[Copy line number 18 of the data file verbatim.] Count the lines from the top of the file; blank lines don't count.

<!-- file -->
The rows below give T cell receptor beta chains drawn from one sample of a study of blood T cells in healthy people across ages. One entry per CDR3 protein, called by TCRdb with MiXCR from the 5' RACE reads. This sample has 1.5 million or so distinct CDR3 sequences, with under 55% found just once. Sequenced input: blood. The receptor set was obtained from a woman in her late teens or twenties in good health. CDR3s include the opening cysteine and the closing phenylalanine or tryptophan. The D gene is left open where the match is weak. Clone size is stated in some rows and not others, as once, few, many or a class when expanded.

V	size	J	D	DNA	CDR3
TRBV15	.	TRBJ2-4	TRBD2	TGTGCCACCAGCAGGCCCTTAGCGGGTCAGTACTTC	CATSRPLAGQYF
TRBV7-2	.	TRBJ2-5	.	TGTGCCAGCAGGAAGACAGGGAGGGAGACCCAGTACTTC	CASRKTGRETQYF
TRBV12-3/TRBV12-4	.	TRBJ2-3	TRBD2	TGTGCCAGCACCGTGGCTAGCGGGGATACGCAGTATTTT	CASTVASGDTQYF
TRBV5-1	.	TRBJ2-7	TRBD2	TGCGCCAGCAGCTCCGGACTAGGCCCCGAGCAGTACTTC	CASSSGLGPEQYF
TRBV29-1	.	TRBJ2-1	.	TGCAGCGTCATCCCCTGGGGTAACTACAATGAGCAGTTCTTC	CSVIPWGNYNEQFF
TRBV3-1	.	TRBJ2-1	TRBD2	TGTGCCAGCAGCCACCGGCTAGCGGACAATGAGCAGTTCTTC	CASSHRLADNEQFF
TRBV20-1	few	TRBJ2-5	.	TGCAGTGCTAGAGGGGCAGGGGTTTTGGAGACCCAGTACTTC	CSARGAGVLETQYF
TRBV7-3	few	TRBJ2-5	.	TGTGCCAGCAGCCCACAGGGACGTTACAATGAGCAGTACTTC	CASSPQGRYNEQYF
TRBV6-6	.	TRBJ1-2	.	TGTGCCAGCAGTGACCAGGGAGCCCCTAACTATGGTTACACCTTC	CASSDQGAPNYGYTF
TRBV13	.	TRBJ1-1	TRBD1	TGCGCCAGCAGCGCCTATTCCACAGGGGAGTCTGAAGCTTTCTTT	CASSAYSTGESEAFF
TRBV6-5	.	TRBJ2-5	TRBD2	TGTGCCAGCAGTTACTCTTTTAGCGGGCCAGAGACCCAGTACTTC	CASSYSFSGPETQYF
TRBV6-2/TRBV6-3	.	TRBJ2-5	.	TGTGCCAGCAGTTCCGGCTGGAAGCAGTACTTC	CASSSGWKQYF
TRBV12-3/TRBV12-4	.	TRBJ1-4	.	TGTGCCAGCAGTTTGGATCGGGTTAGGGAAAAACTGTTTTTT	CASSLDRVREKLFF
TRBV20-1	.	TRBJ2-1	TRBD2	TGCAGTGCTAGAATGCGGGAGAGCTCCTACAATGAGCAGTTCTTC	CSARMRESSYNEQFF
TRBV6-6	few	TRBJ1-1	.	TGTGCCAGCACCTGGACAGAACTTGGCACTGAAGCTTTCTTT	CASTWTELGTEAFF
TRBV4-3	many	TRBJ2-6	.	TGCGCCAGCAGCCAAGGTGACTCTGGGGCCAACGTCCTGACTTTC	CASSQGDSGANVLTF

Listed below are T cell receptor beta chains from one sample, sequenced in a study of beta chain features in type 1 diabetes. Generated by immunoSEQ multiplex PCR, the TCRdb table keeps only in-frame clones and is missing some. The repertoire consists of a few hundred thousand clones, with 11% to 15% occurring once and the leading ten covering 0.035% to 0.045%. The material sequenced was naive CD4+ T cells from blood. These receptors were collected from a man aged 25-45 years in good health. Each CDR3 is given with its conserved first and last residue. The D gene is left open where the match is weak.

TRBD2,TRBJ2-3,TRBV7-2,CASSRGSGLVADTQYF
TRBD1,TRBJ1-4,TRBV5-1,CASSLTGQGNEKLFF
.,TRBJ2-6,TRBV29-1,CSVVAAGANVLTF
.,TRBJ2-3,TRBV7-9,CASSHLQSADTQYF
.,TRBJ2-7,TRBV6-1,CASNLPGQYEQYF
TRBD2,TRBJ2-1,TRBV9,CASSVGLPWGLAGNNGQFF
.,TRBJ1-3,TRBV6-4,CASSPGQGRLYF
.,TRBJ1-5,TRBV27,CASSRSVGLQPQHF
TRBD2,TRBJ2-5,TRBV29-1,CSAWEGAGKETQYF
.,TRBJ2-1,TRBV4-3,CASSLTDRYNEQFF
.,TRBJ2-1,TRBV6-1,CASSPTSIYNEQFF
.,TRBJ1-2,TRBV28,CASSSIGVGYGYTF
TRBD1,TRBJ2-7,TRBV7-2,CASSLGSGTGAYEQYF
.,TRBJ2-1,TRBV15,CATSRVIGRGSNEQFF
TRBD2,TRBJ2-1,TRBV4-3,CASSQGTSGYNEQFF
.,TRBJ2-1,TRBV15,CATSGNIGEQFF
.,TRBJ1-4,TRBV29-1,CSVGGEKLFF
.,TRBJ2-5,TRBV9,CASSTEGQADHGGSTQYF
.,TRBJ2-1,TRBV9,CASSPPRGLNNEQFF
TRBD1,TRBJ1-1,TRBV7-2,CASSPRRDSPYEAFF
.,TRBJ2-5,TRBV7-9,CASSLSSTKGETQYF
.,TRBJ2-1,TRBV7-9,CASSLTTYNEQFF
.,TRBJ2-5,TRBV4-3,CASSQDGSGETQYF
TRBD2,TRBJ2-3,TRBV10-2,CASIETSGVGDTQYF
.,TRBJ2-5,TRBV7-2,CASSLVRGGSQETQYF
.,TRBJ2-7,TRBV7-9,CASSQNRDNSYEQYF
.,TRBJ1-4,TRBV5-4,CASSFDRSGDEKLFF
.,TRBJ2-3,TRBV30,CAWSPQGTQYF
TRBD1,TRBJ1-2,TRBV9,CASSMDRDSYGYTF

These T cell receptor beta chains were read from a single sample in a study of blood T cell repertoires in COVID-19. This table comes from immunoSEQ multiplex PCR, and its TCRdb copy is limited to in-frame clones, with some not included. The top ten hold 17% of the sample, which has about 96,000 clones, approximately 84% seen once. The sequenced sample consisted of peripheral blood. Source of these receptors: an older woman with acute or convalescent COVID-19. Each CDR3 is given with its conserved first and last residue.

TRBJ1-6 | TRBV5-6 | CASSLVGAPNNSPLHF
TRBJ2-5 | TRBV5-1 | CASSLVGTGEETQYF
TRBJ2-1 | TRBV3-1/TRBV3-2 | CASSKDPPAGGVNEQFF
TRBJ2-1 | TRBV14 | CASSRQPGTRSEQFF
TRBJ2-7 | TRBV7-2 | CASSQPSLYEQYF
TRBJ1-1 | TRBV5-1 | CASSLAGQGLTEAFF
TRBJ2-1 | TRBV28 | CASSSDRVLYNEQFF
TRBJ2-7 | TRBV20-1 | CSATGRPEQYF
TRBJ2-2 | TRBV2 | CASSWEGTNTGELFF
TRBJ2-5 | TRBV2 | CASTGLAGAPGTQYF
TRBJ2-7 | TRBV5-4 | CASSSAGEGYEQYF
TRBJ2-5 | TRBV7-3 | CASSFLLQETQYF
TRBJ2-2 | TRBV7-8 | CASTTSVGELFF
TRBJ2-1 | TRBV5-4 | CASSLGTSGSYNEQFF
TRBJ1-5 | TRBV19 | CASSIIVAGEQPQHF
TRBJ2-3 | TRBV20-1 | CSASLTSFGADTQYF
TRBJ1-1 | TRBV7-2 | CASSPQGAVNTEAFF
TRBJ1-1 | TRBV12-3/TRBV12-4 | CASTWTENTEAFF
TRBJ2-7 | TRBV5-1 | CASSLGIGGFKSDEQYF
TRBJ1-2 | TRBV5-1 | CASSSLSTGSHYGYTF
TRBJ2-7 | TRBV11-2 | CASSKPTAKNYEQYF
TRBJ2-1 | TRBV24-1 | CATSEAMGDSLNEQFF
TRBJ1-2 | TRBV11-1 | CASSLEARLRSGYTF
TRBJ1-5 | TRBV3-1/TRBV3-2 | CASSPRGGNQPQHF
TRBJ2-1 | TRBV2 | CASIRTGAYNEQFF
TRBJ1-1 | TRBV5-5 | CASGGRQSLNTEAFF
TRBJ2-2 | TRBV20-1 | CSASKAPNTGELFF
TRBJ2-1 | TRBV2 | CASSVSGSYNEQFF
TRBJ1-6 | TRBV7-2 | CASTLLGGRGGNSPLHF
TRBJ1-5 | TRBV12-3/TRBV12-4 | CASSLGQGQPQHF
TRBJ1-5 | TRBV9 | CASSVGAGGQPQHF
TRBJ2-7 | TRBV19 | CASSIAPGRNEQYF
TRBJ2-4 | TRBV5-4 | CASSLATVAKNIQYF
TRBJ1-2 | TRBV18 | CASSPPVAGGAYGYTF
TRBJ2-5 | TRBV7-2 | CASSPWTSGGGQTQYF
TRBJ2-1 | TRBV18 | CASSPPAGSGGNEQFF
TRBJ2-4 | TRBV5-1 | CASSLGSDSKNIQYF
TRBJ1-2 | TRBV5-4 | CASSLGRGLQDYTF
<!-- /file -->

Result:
TRBV4-3	many	TRBJ2-6	.	TGCGCCAGCAGCCAAGGTGACTCTGGGGCCAACGTCCTGACTTTC	CASSQGDSGANVLTF